Hello, I was called out to a 26 unit apartment building for a complaint of appliances catching on fire in 1 unit. I met the fire dept. on site. At that time nothing could be found wrong electricly. All conections were checked and tightned in meters and in the affected apartment. POCO was on site and all voltages checked out good on both ends. It was decided to be a loose nuetral in the apt. sub panel.
3 days later I get the same call, but on a building wide scale. 13 of the 26 units having the same problem. I have now found half of my nuetral current to be on the GEC, indicating an open nuetral. Again brought in the POCO. The building has 2 800amp 1p services. Both have the same problem. We have megged the underground from poco transformer to meters. No problems found. Thermal camera used to check underground for hot spots. None found. We ran a temp nuetral from transformer to service and still had the same problem. I dismantled the meter banks, checked and tightend everything. Still have same problem.
What is really getting me on this is that my voltages have never been bad like you would see with an open or bad nuetral. Tomorrow I am planning on putting my recorder on the service for most of the day. While there, we will check all sub panels in each unit.
I am at a loss as to why I have good voltage but have current on the ground. Any body had this problem before? Thanks, Richard
Considering you should have zero neutral current on your ground, you need to look for a bonding jumper in a sub panel that doesn't belong, or a neutral to pipe nick, that sort of thing. Maybe a ground landed on a neutral bus. I know that you really meant that seeing half the current on the ground meant that it showed roughly the same impedance as a return path and thusly shared the current equally. So if you can work your way away from the source with a clamp-on on the ground and see the current drop to what should be zero fault current, you know the neutral to ground oops is behind you. Joe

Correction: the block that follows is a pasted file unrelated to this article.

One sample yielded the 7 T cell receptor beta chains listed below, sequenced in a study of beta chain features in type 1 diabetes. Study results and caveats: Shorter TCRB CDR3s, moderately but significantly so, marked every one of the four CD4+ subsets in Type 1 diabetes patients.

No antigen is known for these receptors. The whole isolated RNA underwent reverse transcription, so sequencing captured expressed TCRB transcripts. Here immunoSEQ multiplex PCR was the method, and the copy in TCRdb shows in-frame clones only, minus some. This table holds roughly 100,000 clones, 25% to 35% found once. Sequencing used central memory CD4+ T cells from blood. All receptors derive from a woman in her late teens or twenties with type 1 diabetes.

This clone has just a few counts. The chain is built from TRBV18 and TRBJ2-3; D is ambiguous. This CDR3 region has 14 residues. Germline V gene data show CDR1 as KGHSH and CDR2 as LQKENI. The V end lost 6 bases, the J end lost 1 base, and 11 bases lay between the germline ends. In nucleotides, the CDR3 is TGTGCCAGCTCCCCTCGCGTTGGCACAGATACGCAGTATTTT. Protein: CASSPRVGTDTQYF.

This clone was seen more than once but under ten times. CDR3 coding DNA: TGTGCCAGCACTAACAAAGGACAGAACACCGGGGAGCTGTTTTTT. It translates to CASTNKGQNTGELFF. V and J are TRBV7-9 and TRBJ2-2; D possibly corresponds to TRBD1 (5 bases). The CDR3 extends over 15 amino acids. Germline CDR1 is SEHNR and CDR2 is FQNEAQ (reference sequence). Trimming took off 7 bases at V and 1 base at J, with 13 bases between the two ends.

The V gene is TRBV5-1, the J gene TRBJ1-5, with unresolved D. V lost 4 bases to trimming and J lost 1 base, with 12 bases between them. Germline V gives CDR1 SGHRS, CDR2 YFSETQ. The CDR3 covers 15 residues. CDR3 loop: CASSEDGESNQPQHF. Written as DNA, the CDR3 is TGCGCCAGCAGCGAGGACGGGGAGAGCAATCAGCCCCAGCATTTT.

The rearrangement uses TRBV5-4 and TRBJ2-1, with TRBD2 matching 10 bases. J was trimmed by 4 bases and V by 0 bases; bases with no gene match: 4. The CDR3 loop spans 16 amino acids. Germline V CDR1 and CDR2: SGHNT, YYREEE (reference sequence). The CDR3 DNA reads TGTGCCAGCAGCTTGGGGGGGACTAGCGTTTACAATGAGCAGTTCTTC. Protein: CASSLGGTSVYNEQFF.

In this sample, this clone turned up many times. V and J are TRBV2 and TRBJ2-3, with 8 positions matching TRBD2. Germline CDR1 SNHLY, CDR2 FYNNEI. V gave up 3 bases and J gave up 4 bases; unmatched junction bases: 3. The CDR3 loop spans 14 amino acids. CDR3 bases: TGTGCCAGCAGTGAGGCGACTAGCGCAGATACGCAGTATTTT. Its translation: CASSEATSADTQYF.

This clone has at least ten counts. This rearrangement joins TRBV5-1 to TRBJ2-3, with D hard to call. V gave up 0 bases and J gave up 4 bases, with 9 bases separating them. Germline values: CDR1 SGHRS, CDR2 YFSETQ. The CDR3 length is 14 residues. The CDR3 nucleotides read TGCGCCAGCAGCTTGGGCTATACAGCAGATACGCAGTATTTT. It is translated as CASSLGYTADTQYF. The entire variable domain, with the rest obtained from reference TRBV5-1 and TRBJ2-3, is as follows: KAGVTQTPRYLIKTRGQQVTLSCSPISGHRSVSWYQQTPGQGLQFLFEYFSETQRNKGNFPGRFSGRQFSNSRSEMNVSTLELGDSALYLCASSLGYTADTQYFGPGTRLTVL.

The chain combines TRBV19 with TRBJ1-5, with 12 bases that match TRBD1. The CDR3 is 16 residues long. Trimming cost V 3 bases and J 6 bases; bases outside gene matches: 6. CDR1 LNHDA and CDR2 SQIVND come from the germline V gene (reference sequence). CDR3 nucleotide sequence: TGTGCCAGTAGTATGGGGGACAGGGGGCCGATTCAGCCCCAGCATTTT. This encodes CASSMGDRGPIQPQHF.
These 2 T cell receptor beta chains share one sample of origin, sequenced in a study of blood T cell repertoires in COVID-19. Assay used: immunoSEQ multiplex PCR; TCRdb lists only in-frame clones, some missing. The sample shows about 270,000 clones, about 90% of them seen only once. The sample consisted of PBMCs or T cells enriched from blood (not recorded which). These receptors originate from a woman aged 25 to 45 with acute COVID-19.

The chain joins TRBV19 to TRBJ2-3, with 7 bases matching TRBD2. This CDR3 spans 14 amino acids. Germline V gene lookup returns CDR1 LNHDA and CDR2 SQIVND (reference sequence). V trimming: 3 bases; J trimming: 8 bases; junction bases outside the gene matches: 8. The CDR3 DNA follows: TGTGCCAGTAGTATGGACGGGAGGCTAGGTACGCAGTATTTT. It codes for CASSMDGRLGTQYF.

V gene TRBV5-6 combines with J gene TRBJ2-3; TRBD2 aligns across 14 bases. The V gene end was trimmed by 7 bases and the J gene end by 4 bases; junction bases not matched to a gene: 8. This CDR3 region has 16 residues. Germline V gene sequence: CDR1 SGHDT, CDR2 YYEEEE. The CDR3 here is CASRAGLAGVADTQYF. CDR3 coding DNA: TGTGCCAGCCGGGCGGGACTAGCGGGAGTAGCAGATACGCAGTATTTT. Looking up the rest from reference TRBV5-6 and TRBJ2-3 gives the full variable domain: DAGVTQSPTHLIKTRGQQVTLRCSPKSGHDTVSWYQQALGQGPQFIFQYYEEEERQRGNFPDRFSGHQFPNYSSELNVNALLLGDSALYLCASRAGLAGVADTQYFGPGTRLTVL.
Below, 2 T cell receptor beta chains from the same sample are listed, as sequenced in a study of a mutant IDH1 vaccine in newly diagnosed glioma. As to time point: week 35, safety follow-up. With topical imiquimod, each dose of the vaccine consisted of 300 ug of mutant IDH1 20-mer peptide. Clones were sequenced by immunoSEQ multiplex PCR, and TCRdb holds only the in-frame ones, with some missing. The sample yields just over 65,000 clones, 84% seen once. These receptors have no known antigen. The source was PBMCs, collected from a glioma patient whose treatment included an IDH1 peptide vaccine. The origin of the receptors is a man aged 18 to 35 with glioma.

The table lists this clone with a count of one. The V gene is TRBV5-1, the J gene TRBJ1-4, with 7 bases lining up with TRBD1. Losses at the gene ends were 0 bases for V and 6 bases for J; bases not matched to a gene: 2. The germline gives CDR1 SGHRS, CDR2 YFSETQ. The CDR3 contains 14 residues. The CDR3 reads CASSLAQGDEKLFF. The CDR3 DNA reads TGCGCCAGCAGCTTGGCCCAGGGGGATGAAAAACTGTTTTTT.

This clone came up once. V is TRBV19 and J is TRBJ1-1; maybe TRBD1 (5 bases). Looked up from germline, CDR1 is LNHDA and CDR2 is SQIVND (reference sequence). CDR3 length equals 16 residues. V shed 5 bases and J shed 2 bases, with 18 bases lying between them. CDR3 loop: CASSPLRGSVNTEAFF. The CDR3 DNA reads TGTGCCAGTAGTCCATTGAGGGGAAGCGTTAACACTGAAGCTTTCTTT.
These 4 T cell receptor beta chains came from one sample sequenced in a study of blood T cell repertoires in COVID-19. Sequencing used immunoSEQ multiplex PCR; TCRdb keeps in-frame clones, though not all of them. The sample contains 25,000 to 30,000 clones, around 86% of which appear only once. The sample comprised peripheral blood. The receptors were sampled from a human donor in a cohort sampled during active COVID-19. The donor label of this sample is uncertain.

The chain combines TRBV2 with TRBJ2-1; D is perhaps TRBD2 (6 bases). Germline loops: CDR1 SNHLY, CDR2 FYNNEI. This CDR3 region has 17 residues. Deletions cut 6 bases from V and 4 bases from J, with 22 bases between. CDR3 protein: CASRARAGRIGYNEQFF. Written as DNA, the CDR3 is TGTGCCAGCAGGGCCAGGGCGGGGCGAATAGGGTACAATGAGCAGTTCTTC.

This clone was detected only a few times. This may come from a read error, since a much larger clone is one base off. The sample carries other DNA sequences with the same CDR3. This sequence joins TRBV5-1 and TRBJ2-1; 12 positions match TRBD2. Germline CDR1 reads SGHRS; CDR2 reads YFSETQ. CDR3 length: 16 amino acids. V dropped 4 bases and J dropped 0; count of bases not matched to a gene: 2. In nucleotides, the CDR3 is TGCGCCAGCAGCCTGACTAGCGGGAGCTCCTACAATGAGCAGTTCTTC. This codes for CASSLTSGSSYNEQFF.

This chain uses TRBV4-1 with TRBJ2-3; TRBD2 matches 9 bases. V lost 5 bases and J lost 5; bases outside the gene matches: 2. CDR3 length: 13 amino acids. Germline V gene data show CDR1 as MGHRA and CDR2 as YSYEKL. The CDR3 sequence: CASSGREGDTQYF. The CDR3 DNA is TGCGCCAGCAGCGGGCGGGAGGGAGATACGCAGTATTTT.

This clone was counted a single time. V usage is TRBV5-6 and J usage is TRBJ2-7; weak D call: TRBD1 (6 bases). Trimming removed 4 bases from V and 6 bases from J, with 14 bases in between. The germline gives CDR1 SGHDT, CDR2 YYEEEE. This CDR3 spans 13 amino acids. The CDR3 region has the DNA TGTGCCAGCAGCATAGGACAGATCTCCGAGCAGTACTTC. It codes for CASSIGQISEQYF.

Last edited by JoeTestingEngr; 10/30/0709:54 PM. Reason: changed my landing direction
I had a simular problem with PECO in PA.(no fire) They had three different crews check out the transformer, before one found the problem with their neutral connection.(under the tape) It is like anything else, it all depends on how much effort the utility crew is willing to put into their job.
i had a similar problem at a friends house turn on the lights in the kitchen & they looked liked like spot lights. called power company out they cleaned neutral atb pole , then all was fine so we thought.come home about 12 that night & notice security light not burning.go in the house turn on lights in kitchen ,look like spot lights again.call power company again.they check things at meterbase & get 240 too neutral. get in bucket truck & check at pot ^ find same thing,now mind ya this is 2 a.m. in the morning. they finally find that the neutral connection inside the pot is bad. replace pot with a new one cut it back on ,security light comes back on, voltage is back to normal. they also pay for his appliances that were burnt out due to the overvoltage.pot is sent too scrap yard!does these apartments have two seperate pots or pad mounts? if there 800 amps each i would guess there would be 2.
This guy said he has no bad voltages. The neutral connections are therefore OK. Like Joe said, he has paralleled the neutral with the equipment ground.
Look for a connection from neutral to ground somewhere other than at the service. Probably one or all of the subpanels. The neutrals and grounds should all be separated, never to touch, except at the service.